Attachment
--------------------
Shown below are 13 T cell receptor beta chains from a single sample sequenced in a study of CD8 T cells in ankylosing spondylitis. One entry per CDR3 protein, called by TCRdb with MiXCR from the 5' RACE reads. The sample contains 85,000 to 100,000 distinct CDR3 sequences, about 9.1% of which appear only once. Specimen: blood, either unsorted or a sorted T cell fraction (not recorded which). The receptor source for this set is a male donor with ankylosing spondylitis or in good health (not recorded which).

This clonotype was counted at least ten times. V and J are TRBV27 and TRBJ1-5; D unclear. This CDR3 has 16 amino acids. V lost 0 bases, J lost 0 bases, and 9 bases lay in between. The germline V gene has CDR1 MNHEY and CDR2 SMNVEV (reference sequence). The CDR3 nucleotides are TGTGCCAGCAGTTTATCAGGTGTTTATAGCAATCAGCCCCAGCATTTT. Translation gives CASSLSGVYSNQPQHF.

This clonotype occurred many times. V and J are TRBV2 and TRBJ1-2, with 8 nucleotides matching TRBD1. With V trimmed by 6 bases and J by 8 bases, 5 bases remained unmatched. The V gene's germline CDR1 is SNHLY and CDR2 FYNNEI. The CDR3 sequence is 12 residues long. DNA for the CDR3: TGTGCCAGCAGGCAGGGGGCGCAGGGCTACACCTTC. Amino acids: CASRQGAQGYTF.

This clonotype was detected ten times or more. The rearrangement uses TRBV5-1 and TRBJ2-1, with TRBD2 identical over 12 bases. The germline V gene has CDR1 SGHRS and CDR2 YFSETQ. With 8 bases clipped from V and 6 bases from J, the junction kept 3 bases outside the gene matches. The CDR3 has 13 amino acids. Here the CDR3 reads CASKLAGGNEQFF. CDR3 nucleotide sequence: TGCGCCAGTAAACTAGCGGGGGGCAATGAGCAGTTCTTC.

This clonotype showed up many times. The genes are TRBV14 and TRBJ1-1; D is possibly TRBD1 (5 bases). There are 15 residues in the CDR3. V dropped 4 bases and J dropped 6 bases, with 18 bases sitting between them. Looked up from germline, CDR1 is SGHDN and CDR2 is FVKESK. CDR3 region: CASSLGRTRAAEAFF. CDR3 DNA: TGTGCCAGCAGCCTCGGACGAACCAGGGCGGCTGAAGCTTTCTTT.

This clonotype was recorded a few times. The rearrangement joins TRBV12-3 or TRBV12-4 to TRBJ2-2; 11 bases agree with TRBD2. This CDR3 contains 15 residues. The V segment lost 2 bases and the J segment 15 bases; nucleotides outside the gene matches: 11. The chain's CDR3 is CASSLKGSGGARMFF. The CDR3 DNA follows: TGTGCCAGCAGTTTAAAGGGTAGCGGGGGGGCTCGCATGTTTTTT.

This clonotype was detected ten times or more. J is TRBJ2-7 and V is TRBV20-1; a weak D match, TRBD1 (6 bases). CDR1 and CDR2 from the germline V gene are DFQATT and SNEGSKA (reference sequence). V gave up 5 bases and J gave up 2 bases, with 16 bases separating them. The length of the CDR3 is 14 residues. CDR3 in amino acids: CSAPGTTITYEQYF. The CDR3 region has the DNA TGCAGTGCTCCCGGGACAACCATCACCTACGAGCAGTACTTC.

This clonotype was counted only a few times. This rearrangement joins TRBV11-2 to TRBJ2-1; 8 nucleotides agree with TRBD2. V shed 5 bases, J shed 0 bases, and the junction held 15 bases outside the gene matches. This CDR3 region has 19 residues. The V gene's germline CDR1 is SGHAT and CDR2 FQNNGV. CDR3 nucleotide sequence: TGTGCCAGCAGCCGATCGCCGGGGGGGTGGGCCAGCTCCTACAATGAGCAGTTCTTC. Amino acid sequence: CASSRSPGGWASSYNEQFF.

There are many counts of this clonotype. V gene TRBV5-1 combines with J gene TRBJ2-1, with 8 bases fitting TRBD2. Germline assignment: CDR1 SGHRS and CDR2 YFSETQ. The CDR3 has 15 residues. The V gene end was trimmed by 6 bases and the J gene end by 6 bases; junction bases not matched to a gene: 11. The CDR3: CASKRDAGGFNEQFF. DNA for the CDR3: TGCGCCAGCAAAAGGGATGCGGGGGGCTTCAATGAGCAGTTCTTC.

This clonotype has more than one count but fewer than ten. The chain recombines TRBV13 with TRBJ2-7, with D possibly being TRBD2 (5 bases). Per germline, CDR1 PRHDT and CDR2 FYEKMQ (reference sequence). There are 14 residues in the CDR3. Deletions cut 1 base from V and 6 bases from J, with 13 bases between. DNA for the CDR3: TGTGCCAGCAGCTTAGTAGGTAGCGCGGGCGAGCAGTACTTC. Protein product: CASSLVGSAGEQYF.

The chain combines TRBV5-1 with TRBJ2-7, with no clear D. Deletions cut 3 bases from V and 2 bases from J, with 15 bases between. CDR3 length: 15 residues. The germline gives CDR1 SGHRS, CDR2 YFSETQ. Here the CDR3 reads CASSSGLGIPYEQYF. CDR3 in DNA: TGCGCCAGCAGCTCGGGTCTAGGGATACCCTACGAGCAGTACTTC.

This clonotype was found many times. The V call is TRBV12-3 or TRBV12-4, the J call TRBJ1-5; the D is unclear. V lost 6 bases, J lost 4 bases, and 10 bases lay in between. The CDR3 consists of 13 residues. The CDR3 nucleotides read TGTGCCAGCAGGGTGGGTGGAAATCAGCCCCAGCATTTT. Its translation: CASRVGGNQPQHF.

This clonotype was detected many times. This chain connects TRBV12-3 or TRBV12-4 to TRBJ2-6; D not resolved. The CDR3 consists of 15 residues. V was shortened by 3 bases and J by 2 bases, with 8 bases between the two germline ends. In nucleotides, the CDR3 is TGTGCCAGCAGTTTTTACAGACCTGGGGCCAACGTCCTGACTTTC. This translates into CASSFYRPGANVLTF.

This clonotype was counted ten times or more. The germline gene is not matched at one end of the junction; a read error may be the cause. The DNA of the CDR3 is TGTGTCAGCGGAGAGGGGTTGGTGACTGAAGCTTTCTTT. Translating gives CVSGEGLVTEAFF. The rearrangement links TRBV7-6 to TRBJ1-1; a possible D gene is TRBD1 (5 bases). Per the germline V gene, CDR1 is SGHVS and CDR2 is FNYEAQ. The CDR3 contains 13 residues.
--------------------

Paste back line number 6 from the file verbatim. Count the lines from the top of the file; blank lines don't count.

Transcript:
This clonotype was recorded a few times. The rearrangement joins TRBV12-3 or TRBV12-4 to TRBJ2-2; 11 bases agree with TRBD2. This CDR3 contains 15 residues. The V segment lost 2 bases and the J segment 15 bases; nucleotides outside the gene matches: 11. The chain's CDR3 is CASSLKGSGGARMFF. The CDR3 DNA follows: TGTGCCAGCAGTTTAAAGGGTAGCGGGGGGGCTCGCATGTTTTTT.